3 Likes

The "Holy Prison", Church of the Holy Sepulchre, Jerusalem
Middle East
Prison of Christ - In the north-east side of the complex there is The Prison of Christ, alleged by the Franciscans to be where Jesus was held. The Greek Orthodox allege that the real place that Jesus was held was the similarly named Prison of Christ, within their Monastery of the Praetorium, located near the Church of Ecce Homo, at the first station on the Via Dolorosa. The Armenians regard a recess in the Monastery of the Flagellation, a building near the second station on the Via Dolorosa, as the Prison of Christ. A cistern among the ruins near the Church of St. Peter in Gallicantu is also alleged to have been the Prison of Christ.
Copyright: Zoran Strajin
Type: Spherical
Resolution: 12032x6016
Uploadet: 27/09/2010
Opdateret: 29/08/2014
Visninger:

...


Tags: church of the holy sepulchre; jerusalem; israel; christianity; religious; low light; long exposure; church; interior; candles; cave
comments powered by Disqus

Zoran Strajin
Chapel of Adam, the Church of the Holy Sepulchre - Jerusalem
Zoran Strajin
Deir Sultan Monastery - Ethiopian monastery - Church of The Holy Sepulchre - Jerusalem
Zoran Strajin
Ceramic plates Bazzar, Jerusalem
Zoran Strajin
Church of the Holy Sepulchre (exterior view) - Jerusalem
Furman Artjem
The Church of the Holy Sepulchre in Jerusalem
Werner Joemann
church St Johann in der Altstatt von Jerusalem
Zoran Strajin
Greek Ortodox Chappell, Church of the Holy Sepulchre - Jerusalem, Israel
Zoran Strajin
Greek Ortodox Church (detail) - Jerusalem
Zoran Strajin
Rock of Golgotha, Curch of The Holy Sepulchre, Jerusalem
Atila Bezdan
Jerusalem, Church of the Holy Sepulcher
Zoran Strajin
The Stone of Anointing, Church of the Holy Sepulchre, Jerusalem
Zoran Strajin
GOLGOTHA, Church of the Holy Sepulchre, Jerusalem
Andre de Molenaar
Bonaire Hawksbill Turtle at the Cliff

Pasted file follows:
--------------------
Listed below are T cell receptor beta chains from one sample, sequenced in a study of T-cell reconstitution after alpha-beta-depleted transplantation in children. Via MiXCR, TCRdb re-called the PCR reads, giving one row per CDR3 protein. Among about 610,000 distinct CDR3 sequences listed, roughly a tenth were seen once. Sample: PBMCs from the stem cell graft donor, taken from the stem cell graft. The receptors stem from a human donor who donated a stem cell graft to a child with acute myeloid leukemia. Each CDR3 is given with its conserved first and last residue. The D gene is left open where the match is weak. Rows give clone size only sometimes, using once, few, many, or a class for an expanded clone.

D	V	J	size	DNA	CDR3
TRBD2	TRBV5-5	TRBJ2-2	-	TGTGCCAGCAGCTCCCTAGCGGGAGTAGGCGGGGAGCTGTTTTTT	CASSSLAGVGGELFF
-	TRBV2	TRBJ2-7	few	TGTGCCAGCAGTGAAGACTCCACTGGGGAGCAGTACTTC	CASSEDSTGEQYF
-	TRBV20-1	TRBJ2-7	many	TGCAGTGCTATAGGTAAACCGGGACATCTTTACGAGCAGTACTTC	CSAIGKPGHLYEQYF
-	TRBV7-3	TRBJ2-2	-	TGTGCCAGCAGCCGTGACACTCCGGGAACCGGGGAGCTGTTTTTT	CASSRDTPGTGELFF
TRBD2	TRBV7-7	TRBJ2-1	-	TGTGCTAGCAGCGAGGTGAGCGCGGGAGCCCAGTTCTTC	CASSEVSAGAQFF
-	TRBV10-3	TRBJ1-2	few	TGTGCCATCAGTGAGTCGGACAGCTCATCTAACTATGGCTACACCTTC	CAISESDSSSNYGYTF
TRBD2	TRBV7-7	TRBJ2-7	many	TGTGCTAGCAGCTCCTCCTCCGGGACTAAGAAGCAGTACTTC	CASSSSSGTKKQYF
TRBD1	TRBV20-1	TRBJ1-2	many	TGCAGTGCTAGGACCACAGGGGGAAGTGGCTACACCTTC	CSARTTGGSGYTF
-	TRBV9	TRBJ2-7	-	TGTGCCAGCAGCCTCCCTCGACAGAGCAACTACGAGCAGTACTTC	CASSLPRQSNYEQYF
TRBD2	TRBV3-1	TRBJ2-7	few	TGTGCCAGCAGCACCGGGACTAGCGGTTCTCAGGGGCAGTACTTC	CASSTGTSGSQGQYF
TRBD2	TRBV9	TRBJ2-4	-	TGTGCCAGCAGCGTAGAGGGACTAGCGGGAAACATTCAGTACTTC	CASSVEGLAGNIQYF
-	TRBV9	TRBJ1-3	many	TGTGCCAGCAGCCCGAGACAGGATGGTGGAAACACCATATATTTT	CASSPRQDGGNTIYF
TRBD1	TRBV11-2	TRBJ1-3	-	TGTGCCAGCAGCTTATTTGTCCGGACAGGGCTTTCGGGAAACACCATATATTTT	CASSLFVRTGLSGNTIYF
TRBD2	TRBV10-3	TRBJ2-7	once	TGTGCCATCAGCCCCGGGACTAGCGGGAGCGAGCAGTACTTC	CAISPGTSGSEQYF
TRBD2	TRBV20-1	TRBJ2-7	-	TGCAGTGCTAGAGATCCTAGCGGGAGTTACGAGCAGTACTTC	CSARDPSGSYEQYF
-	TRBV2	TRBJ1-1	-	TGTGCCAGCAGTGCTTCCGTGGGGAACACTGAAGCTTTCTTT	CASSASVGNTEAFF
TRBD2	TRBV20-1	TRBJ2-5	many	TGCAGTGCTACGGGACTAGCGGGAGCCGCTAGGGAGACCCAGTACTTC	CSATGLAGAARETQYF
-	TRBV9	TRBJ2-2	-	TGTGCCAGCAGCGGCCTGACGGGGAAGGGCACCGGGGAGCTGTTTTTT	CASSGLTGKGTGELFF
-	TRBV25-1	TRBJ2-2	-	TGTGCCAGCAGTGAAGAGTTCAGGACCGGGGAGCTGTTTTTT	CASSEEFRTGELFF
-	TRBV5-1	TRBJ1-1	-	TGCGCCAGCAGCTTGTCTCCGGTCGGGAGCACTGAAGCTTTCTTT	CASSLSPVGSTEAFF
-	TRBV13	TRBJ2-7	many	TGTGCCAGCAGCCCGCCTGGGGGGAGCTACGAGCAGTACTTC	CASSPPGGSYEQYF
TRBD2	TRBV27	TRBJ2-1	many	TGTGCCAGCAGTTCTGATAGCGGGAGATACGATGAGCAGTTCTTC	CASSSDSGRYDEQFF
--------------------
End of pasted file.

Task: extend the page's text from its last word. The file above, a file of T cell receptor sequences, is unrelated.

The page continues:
Johan Offermans & Karl Overholt
Airplane wreckage Iceland
Alexander Otarola
La Cinchona
Dimitris Kolios
Inside the coffe cooler
Daniel Christaldi
Barber near the Empire Theatre
Carsten T. Rees
Haigerloch, View from the Römerturm (Roman-Tower)
Dmitriy Kochergin
Mill Lake Kalkan
John Gore
UKZN Agriculture Campus Pietermaritzburg
You Changyeol
Shwedagon Paya Kakusandha Buddha Temple
wongchichuen
West Kowloon (尖沙咀海運停車場西九方向), Ocean Terminal Parking, Tsim Sha Tsui, HK
Daniel Christaldi
Barber near the Empire Theatre
zeljko soletic
Marché Aligre
Zoran Strajin
Jewish Settlements near Shiloh, Israel
Zoran Strajin
Kalia Beach, Dead Sea, Israel
Zoran Strajin
Novi Sad, Serbia - The View from Petrovaradin Fortress
Zoran Strajin
Petrovaradin Fortress, Novi Sad
Zoran Strajin
Fortress of Akko (Acre), Israel
Zoran Strajin
Temple Mount Garden [Dome of the Rock in Sight], Mount Moriah, Jerusalem
Zoran Strajin
Bethlehem Chapel, Prague
Zoran Strajin
Complex of underground caves and rock-cut chambers, below The Church of St. Catherine - - Bethlehem
Zoran Strajin
Ecce Homo Church, Via Dolorosa, Jerusalem - (done with Machinery HDR Effects)
Zoran Strajin
Outside of Church of the St Catherine - Bethlehem
Zoran Strajin
The Tomb of the Christ [Rotunda], Church of the Holy Sepulchre, Jerusalem - dark version
Zoran Strajin
Kalia Beach 3, Dead Sea, Israel
More About Middle East

Modern civilization began right here in the Tigris-Euphrates river valley. Also known as the Fertile Crescent or Mesopotamia, this is the place where, six thousand years ago, agriculture, writing and mathematics were brought into widespread use.The term "Middle East" comes from the British navy, which used it to describe the countries on the trade route from Europe to India and China. Everything from Afghanistan to Morocco may possibly be classified as "middle eastern", depending on whom you ask -- and when.Only a partial list of past Empires in the middle eastern territory includes Sumeria, Babylonia, Persia, the Ottoman Empire and the Roman Empire!When northern Europe was still lurking about in slimy cold stone castles playing chess, the Middle East was enjoying the flowers of poetry, luxurious craftsmanship, music and literature. In fact, the Renaissance in Europe was partly inspired by stories brought back from the middle east by travelers along the trade route.Strategic location, religious history and the world's largest supply of crude oil have kept the Middle East at the center of world activity for centuries. The saga continues.Text by Steve Smith.